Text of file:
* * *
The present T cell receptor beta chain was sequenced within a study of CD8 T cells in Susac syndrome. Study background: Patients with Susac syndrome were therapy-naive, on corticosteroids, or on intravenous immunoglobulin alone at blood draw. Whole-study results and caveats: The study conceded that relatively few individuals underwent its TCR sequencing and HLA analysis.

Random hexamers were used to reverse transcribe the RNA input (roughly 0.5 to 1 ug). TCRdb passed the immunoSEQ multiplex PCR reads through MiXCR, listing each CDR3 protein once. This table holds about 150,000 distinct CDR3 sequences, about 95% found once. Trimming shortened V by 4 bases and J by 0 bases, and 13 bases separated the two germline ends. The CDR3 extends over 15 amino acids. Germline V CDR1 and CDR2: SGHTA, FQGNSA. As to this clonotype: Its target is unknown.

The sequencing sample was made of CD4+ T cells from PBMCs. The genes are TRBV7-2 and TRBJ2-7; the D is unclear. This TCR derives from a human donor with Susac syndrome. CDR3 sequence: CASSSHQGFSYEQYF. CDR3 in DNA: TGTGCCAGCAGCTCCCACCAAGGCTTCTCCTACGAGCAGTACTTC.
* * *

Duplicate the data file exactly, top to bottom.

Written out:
The present T cell receptor beta chain was sequenced within a study of CD8 T cells in Susac syndrome. Study background: Patients with Susac syndrome were therapy-naive, on corticosteroids, or on intravenous immunoglobulin alone at blood draw. Whole-study results and caveats: The study conceded that relatively few individuals underwent its TCR sequencing and HLA analysis.

Random hexamers were used to reverse transcribe the RNA input (roughly 0.5 to 1 ug). TCRdb passed the immunoSEQ multiplex PCR reads through MiXCR, listing each CDR3 protein once. This table holds about 150,000 distinct CDR3 sequences, about 95% found once. Trimming shortened V by 4 bases and J by 0 bases, and 13 bases separated the two germline ends. The CDR3 extends over 15 amino acids. Germline V CDR1 and CDR2: SGHTA, FQGNSA. As to this clonotype: Its target is unknown.

The sequencing sample was made of CD4+ T cells from PBMCs. The genes are TRBV7-2 and TRBJ2-7; the D is unclear. This TCR derives from a human donor with Susac syndrome. CDR3 sequence: CASSSHQGFSYEQYF. CDR3 in DNA: TGTGCCAGCAGCTCCCACCAAGGCTTCTCCTACGAGCAGTACTTC.